The concept of sovereign immunity goes all the way back to old England, back to a time when the king, or sovereign, enjoyed immunity from lawsuits regardless of whether his or her actions resulted in harm to someone else. In modern American times, sovereign immunity lingers and is still fully applicable in some cases. In Pennsylvania, the Sovereign Immunity Act has waived the Commonwealth’s sovereign immunity protection from certain types of personal injury claims. There are, however, still lingering impacts of sovereign immunity in personal injury claims that should be considered should you seek to file a liability claim against a government employee or agency.
Sovereign immunity and Personal Injury Claims
In waiving its sovereign immunity in certain types of personal injury claims, Pennsylvania opens itself up to being sued for damages. All other states, like Pennsylvania, have chosen to conditionally waive sovereign immunity by passing laws that fall in line with Pennsylvania’s Sovereign Immunity Act. As previously stated, however, Pennsylvania has not fully waived sovereign immunity in injury claims, but only in certain types of cases such as:
- Vehicle liability (including car accidents)
- Medical malpractice (including toxoids and vaccines)
- Care, custody, or control of personal property or animals (including police dogs and horses)
- Premises liability (including commonwealth real estate, highways, and sidewalks)
- Liquor liability (such as those that fall under the state’s Dram Shop laws)
- National Guard
- Negligent maintenance of roadways (including dangerous conditions caused by potholes and sinkholes)
In addition to the requirement that a claim fall under one of the above situations, the injured party must observe a strict set of deadlines and procedural rules in order to bring a personal injury claim against a government entity.
The injured party seeking to bring the claim must have sustained an injury that was caused by the negligence of a local government agency or an employee of a local government agency acting within the scope of his or her official government duties. Additionally, the damages sought by the injured party must be those ordinarily available to him or her had the injuries been caused by a non-governmental agency or employee.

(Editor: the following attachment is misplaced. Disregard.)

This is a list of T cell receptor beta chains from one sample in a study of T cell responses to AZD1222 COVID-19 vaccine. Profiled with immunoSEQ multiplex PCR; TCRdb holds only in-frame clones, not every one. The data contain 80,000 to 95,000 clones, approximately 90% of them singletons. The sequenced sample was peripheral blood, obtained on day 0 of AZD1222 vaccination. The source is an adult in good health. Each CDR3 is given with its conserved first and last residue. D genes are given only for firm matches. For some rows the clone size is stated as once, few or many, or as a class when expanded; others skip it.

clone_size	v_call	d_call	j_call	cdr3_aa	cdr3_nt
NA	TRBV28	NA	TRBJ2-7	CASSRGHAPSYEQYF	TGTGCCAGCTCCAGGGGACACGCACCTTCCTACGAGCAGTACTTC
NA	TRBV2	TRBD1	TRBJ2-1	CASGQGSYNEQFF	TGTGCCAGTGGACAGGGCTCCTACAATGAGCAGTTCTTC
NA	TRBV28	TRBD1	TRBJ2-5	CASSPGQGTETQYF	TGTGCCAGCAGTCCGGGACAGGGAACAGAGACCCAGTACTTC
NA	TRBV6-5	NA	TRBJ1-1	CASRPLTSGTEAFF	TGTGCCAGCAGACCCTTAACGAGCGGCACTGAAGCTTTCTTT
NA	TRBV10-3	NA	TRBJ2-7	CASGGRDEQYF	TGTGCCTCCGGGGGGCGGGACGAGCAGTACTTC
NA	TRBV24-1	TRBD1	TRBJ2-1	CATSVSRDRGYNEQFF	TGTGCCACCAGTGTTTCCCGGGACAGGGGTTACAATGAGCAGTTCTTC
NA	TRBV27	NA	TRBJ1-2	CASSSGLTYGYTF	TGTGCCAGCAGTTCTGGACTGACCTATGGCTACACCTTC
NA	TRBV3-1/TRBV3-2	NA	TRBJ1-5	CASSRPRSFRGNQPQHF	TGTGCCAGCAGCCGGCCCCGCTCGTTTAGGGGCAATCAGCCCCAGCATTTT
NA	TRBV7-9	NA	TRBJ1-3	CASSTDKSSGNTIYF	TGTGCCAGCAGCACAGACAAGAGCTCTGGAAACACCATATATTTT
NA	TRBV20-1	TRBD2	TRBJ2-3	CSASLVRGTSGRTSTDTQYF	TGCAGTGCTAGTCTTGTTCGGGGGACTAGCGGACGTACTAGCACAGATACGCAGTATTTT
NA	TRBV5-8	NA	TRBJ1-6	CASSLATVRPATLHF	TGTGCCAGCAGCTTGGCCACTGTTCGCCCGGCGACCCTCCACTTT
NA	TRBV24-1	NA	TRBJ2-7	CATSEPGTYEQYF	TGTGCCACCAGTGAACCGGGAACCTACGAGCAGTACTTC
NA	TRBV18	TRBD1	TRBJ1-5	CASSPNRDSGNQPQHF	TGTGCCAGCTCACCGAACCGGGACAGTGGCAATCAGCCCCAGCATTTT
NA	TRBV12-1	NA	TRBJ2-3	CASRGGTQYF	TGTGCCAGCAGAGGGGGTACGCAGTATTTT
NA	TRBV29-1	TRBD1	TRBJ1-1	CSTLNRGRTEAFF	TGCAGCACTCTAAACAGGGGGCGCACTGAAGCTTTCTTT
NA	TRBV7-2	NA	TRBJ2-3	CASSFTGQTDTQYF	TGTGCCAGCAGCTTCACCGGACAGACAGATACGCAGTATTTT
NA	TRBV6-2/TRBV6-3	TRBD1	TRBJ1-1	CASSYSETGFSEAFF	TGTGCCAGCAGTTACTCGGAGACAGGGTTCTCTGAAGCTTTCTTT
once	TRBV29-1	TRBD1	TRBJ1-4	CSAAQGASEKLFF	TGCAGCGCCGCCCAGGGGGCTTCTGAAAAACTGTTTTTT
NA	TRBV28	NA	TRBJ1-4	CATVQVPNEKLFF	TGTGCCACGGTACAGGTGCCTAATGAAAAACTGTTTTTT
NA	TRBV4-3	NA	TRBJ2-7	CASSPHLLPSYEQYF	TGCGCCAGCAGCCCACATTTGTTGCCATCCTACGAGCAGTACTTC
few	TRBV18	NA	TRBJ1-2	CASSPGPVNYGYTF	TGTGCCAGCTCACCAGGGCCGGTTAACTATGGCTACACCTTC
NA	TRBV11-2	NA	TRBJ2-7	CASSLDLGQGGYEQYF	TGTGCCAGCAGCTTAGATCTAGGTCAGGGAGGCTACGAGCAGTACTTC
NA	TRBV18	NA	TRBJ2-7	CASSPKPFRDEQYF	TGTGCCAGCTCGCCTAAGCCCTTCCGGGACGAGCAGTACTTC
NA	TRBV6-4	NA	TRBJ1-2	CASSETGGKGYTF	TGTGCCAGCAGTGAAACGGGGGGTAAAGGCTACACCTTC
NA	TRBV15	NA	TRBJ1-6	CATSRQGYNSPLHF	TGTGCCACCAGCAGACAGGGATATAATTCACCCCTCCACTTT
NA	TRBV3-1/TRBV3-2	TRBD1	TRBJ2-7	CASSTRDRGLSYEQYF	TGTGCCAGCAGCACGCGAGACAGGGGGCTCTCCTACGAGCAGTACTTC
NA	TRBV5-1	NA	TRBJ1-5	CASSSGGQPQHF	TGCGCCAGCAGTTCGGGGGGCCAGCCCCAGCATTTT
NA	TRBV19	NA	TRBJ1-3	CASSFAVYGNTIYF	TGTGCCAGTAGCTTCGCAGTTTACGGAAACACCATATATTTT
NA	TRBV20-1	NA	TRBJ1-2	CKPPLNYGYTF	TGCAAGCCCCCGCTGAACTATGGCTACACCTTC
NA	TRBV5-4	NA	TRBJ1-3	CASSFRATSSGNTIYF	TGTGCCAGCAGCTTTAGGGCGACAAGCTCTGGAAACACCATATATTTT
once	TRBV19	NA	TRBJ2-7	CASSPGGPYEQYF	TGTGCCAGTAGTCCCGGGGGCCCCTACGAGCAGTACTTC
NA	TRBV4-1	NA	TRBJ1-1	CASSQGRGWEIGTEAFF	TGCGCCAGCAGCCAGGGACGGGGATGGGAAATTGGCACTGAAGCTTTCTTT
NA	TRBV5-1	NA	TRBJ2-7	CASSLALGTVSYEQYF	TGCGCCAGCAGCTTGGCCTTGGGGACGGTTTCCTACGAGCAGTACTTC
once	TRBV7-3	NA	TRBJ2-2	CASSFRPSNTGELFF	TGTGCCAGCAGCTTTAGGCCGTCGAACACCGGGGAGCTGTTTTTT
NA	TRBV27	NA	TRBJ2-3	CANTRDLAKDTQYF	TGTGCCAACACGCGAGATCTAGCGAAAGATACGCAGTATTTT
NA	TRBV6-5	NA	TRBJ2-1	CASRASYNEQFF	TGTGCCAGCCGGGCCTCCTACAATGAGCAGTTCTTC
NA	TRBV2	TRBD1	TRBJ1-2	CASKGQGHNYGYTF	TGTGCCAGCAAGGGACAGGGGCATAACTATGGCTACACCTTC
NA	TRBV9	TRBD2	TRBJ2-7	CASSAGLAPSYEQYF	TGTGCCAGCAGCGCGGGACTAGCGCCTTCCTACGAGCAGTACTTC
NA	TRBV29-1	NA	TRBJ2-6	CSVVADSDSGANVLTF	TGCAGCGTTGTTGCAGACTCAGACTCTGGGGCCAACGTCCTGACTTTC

The injured party must send written notice of their claim to the applicable government agency and, if the claim is against the state, the Attorney General. This notice must be given within a limited timeframe that is specific to the governmental agency involved. The notice must include the name and residence of the injured party making the claim. The notice must also include the date and time, along with the approximate location, of the accident. Additionally, the notice must include the name and office address of any attending physician. If the injured party fails to properly and timely send notice, then it is likely to result in dismissal of any lawsuit that is filed later on.
It should also be noted that the Sovereign Immunity Act places a limit on the amount of money recoverable by the injured party against the government. The government’s liability is capped at $250,000 per any one claimant per a single incident. Furthermore, there is a $1 million total cap over a single incident.
Pennsylvania Personal Injury Attorneys
While bringing an injury claim against the government is possible, it can be difficult and requires strict compliance with all filing requirements and deadlines. The dedicated attorneys at Cooper Schall & Levy are here to fight for your legal right to recover compensation from the government for any injuries their negligence may have caused you. Contact us today.